Dispute Over State Of Evansville's Finances Continues

A financial consultant suggests the Evansville's bank accounts were out of balance by $7.4 million in 2012.
The feud over the state of Evansville's finances continues. A financial consultant suggests the city's bank accounts were out of balance by millions in 2012. The report was placed on City Council members desks Monday.

David Garrett, a financial consultant hired by City Council, created the report in which he alleges Evansville's bank accounts are not fully reconciled. He writes, "Unexplained variances of over $7.4 million were plugged (adjusted, without research as to the nature or origin of the variance), in order to give the public assurance that everything was reconciled; and that the long ordeal of trying to get caught up with delinquent bank reconciliations was finally over."

The council hired Garrett after the State Board of Accounts found Evansville's bank accounts for 2011 were out of balance. The shortcoming was attributed to poor bookkeeping following a bungled exchange of accounting software, where the state said employees weren't properly trained.

City Controller Russ Lloyd, Jr. responded to Garrett's report through a written rebuttal submitted to the council. In the report, Lloyd reassures council members the city's bank accounts are in balance. He writes, "There is no unexplained variance of $7.4 million. That dollar amount represents the cash due to the water and sewer bank accounts after all fund balances were fully reconciled to the bank accounts."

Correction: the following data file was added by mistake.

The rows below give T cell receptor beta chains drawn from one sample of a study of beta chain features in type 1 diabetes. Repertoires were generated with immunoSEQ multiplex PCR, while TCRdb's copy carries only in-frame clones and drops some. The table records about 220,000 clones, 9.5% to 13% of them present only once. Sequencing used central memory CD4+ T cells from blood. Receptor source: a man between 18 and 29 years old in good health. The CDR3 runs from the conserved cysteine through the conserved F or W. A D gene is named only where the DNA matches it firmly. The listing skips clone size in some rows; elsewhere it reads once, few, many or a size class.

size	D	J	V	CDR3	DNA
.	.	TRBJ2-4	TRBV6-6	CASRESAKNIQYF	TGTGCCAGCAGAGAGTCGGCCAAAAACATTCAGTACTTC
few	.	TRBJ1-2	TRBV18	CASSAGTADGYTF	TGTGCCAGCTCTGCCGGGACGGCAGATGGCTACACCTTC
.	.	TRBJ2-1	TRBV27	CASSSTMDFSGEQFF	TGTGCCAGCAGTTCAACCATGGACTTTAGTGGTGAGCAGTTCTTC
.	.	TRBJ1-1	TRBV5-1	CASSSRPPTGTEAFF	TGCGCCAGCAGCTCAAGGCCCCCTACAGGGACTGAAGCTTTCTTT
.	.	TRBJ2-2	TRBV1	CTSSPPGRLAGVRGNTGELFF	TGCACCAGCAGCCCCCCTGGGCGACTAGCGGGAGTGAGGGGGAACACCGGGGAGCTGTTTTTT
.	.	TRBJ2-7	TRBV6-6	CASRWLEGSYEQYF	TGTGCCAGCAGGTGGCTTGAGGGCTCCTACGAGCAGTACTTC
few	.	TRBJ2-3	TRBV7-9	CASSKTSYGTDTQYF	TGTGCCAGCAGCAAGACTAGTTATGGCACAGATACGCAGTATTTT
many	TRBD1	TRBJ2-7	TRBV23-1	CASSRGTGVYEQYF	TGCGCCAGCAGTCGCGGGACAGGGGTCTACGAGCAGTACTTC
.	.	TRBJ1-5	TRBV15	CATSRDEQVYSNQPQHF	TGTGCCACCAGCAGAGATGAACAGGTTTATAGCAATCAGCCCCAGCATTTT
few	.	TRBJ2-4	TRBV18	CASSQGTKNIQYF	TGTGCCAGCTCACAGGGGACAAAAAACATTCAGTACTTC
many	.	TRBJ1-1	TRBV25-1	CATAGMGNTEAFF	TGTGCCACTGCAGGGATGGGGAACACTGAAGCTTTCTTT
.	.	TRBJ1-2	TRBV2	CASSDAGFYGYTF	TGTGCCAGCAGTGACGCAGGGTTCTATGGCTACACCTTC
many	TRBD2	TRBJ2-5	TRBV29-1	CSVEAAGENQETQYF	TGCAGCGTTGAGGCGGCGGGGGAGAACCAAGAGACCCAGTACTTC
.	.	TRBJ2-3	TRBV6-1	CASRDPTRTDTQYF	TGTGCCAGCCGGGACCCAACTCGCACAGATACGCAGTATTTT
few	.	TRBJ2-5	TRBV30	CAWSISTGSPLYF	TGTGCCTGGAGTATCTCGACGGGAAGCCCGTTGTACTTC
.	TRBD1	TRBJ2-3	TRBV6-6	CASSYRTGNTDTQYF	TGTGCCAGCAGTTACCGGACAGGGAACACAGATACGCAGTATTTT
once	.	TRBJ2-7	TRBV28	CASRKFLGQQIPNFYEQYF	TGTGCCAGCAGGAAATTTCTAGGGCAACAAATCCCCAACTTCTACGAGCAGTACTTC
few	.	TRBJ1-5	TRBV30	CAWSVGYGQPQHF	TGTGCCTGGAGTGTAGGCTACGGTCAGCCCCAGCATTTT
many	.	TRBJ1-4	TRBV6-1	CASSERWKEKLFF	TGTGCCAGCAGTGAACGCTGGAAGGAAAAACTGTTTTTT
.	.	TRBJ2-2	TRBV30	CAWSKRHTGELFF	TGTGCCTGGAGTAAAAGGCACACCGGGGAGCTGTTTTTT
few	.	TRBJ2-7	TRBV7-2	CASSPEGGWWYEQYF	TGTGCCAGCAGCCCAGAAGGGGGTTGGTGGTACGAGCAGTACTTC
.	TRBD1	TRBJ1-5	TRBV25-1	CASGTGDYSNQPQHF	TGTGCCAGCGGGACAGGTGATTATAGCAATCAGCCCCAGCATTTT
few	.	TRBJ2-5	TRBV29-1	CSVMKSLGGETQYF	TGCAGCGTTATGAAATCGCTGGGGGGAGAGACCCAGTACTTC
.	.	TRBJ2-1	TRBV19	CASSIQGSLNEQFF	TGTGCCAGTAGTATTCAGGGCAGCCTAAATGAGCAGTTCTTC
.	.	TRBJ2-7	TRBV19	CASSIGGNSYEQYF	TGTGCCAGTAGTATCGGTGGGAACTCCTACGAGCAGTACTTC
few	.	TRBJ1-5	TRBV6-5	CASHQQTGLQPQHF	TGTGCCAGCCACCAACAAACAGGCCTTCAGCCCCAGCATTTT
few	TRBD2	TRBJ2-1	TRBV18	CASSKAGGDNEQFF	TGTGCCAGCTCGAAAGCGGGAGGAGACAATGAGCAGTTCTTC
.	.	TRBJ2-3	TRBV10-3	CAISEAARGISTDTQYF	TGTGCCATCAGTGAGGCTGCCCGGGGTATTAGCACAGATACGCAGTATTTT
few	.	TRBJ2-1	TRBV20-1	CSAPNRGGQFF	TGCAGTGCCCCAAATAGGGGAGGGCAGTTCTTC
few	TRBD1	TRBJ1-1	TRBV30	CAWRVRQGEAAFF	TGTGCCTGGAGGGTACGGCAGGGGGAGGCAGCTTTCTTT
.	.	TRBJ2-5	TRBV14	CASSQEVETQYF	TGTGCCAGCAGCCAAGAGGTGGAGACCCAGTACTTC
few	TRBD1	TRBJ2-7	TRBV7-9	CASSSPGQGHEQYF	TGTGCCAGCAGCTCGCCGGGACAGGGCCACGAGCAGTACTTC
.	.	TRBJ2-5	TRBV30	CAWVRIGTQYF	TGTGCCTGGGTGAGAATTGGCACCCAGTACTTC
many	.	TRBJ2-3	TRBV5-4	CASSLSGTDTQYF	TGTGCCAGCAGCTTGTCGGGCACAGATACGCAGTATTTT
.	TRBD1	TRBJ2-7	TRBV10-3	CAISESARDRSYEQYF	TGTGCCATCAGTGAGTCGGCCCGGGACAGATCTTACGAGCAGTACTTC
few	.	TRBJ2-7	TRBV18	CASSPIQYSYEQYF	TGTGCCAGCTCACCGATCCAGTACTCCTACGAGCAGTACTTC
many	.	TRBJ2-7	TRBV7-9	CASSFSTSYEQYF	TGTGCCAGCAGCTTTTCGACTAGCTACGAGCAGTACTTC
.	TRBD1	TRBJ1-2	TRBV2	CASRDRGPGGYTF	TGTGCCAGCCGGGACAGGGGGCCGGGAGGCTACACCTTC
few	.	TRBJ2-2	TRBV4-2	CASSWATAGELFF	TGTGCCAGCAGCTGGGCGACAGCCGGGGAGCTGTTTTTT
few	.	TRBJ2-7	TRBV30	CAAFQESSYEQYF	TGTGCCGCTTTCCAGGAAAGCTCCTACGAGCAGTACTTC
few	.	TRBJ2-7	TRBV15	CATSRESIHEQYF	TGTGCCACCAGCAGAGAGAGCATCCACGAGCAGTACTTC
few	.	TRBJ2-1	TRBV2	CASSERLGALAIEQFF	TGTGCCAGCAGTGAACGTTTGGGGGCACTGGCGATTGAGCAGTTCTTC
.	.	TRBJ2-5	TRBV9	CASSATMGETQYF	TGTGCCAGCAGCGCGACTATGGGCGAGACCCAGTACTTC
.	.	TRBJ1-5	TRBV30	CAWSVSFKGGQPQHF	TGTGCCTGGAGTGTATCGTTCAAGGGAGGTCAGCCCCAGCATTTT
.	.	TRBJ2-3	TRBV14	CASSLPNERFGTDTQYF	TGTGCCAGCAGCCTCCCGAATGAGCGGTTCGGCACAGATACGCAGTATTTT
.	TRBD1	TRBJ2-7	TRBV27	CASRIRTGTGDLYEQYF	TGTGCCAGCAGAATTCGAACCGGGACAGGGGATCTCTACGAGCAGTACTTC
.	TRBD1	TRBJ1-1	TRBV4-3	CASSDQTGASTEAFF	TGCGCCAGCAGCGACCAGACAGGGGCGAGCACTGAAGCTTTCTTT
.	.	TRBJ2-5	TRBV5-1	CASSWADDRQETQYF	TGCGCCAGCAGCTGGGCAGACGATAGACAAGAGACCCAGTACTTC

Lloyd denounced Garret's report saying, "The Finance Department staff found errors on every text page, all 12 pages." He also accuses the consultant of having a "clear lack of understanding" of the city's account system and making "erroneous assumptions".

The state's annual audit of the city's finances is currently underway. Lloyd says he sent the state his reply to Garrett after learning Councilman John Friend, D-5th Ward, provided the State Board of Accounts with Garret's report. In the conclusion of his report, Lloyd calls Garrett's timing unfortunate because it comes at a time when the city is working to achieve a "clean opinion" from the state.

Friend tells Eyewitness News it's important for the state to have both reports so officials can issue an opinion on the matter. "We're gonna be going out and borrowing a lot of money and if we lose our credit rating over this it will cost us even more money," said Friend.

While Garrett and the Winnecke administration continue to go head-to-head over the city's finances, both sides agree state officials' findings will be taken as fact. The State Board of Accounts is expected to release findings from the 2012 annual audit in about two weeks.

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